Here are two public engineering failures in today's news: more bad news about Fukushima and the so-called glitches in the Obamacare roll-out.
I think we have a pretty good idea of the process that went wrong at Fukushima and here are some educated guesses about the healthcare rollout. The two failures have some similarities, despite being of vastly different effects and engineering disciplines. In both cases you can see the results of engineering being done by people who are doing it for the first time (20 years to build a nuke), with no full-scale test. Likely many decisions were made in both cases by upper managers who are insulated from the hard facts of the process, but highly susceptible to financial and political pressure. In both cases the owner is an organization whose main business is something else entirely ( electric grid, government) but who can't take the risk of trusting experts.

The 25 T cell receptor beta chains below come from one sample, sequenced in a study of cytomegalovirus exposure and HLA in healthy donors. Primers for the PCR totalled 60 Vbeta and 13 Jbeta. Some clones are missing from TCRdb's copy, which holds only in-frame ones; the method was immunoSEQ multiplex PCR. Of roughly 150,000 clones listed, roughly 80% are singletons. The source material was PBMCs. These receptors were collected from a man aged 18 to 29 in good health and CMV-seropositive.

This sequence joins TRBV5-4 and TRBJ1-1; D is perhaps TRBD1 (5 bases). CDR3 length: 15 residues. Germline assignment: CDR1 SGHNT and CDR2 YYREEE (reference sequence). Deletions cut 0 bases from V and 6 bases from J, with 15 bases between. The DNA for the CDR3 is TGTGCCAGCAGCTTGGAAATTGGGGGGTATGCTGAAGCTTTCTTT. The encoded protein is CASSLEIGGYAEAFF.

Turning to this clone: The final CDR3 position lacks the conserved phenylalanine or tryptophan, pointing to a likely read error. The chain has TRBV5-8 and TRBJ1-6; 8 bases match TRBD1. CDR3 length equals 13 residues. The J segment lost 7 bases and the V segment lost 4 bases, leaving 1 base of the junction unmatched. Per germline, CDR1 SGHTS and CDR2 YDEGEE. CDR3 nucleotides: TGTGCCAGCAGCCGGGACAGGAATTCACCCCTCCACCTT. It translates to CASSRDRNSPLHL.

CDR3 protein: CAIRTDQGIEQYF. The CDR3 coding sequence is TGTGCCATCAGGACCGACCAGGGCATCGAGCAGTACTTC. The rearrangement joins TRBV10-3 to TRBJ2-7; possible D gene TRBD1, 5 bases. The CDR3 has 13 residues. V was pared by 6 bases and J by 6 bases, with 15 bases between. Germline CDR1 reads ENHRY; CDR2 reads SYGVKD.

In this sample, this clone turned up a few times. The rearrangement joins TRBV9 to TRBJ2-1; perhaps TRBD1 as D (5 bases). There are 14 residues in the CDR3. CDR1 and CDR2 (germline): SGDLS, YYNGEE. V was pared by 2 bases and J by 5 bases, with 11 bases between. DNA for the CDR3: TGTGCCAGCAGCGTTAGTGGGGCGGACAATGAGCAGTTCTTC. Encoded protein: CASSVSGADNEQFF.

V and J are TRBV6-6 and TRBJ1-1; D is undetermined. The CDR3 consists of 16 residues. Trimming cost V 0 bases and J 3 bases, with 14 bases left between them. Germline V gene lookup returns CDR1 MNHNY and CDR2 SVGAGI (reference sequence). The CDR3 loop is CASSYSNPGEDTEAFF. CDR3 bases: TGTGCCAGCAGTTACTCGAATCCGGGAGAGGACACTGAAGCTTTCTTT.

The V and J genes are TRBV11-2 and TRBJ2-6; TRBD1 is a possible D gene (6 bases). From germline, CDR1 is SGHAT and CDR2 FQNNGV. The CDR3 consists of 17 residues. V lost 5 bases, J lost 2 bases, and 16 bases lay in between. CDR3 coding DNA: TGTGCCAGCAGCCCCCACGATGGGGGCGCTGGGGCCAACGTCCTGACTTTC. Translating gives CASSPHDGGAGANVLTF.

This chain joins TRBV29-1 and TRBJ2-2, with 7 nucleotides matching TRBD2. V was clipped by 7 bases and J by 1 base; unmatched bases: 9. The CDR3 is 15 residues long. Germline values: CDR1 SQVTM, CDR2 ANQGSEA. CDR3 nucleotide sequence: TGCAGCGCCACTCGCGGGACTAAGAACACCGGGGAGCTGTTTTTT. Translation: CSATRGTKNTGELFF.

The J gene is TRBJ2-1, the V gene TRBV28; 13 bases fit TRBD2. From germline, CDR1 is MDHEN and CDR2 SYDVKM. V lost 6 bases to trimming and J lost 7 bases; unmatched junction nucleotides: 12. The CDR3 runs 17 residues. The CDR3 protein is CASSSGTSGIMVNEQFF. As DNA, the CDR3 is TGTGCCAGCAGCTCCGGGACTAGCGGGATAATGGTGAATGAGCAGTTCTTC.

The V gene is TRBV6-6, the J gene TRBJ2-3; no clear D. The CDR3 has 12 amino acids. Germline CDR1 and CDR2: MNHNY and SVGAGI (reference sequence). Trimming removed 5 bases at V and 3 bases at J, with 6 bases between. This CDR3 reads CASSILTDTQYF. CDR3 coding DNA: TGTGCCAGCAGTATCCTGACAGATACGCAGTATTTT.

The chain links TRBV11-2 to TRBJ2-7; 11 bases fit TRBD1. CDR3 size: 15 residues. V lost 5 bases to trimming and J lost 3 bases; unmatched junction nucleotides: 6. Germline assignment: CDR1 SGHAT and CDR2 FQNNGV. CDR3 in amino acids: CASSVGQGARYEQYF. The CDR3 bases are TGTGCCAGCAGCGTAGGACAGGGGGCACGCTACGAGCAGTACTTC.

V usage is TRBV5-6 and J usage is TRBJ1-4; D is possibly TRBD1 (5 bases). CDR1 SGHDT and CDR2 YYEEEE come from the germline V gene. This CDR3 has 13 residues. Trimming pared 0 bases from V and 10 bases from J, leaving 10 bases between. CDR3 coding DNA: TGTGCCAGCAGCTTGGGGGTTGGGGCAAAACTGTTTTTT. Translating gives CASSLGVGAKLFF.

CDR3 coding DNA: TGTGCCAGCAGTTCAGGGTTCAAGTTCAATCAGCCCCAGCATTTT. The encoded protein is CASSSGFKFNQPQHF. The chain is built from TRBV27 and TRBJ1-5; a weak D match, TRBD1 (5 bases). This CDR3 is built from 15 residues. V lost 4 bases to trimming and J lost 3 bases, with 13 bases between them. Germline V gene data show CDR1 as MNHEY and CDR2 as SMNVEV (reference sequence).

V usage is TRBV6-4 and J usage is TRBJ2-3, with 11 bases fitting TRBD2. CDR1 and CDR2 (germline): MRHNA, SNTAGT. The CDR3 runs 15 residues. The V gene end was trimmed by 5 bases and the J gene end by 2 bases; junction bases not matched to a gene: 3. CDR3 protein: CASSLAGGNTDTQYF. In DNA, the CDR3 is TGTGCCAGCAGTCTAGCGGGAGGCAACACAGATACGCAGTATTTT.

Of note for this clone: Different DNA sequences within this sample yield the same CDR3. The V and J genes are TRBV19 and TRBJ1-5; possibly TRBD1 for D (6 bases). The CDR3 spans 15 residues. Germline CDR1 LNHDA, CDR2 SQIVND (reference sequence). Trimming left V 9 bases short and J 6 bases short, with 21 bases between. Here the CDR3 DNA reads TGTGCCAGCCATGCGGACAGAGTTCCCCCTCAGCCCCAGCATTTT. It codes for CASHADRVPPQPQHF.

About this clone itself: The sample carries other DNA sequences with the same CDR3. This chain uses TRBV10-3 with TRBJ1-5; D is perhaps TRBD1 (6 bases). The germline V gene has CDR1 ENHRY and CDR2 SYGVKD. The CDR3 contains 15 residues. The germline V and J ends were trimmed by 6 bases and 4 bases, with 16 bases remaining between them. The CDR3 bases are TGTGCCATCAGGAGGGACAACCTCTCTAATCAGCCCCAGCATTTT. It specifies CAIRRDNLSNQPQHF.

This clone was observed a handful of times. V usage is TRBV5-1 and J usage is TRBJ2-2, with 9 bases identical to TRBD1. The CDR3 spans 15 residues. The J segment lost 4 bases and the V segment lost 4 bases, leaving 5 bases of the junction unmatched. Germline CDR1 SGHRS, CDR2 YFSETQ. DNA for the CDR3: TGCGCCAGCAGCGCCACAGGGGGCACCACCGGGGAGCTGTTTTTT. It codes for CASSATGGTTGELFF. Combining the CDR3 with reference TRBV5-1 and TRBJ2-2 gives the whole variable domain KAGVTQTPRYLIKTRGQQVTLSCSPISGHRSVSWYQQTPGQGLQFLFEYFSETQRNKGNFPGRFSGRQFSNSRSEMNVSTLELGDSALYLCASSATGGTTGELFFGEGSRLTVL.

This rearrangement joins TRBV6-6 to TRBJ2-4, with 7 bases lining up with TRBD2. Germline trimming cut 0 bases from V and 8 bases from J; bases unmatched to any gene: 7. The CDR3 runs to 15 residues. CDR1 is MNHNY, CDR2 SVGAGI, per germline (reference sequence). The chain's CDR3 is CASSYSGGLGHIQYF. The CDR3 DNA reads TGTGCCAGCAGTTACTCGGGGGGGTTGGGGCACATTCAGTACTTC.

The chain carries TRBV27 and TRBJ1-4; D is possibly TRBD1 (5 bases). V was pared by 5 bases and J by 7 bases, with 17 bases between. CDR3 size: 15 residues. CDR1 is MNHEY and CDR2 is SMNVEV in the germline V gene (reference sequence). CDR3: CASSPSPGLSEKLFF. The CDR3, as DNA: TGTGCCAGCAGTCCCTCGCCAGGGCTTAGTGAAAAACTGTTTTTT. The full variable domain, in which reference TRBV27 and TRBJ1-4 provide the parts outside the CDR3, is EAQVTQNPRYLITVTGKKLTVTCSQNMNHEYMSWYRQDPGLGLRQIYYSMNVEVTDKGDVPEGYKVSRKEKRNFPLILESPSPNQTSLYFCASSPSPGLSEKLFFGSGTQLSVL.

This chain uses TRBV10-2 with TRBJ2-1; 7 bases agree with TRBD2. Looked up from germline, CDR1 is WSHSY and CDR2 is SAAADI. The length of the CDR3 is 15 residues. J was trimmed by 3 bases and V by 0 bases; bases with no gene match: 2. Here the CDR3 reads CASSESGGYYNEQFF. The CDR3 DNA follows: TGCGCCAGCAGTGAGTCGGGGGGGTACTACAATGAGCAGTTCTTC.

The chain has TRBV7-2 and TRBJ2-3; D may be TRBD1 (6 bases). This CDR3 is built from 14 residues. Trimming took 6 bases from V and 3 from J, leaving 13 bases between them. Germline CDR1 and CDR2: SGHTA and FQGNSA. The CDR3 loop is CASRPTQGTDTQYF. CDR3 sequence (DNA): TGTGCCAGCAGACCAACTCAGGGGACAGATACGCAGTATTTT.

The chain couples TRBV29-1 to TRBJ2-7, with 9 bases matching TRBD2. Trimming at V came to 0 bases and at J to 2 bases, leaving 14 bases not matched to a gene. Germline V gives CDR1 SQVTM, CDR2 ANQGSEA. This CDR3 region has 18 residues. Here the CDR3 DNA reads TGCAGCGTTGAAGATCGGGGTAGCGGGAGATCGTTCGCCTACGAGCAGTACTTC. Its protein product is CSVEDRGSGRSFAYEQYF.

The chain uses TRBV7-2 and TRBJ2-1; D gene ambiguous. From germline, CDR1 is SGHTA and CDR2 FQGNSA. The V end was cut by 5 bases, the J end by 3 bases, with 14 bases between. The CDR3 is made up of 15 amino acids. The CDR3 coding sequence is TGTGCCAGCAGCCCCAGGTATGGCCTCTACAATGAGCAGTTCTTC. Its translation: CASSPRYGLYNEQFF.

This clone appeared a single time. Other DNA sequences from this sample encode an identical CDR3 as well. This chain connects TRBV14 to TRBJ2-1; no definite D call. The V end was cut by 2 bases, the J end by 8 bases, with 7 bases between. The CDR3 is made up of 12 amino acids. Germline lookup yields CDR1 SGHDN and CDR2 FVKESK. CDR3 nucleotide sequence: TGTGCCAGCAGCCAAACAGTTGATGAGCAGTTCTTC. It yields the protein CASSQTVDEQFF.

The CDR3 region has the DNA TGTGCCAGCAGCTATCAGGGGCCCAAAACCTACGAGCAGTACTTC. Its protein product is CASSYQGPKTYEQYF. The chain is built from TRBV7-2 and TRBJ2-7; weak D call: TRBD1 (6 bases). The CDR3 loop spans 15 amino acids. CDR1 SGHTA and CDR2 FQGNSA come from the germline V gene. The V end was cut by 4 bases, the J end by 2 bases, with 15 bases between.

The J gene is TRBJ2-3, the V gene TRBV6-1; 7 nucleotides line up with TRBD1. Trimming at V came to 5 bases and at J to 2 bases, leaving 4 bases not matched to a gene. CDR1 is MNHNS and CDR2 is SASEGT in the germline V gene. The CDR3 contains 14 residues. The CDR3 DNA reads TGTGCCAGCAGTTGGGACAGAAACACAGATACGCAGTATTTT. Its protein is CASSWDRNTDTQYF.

Civil engineering is peculiarly plagued by the testing problem, where they have to use computer models to predict behavior at the macro scale, and nuclear plants are as complex and dangerous as anything they build. The healthcare website could have been tested, and probably was at some scale. My guess is the healthcare sites have a combination of buggy software they wrote in-house, and a poor plan to scale the size if more-than-expected hits appeared, and dependencies on exiting data sources that don't scale. Rigid dependencies, like a central database server that doesn't scale ( just a guess), can create single points of failure that stop the user interface cold. Testing with large numbers of non-expert users, and with with assumptions=failure ( instead of assuming success ) - these are engineering 101, but this forest is routinely lost among the trees of immediate cost, deadlines, and security concerns. In the end the big picture is late, embarrasing, and expensive, but we just aren't that kind of visionary monkey by nature - we have to be trained to it. Of course if they depended on Oracle or Microsoft, well then c'est tout.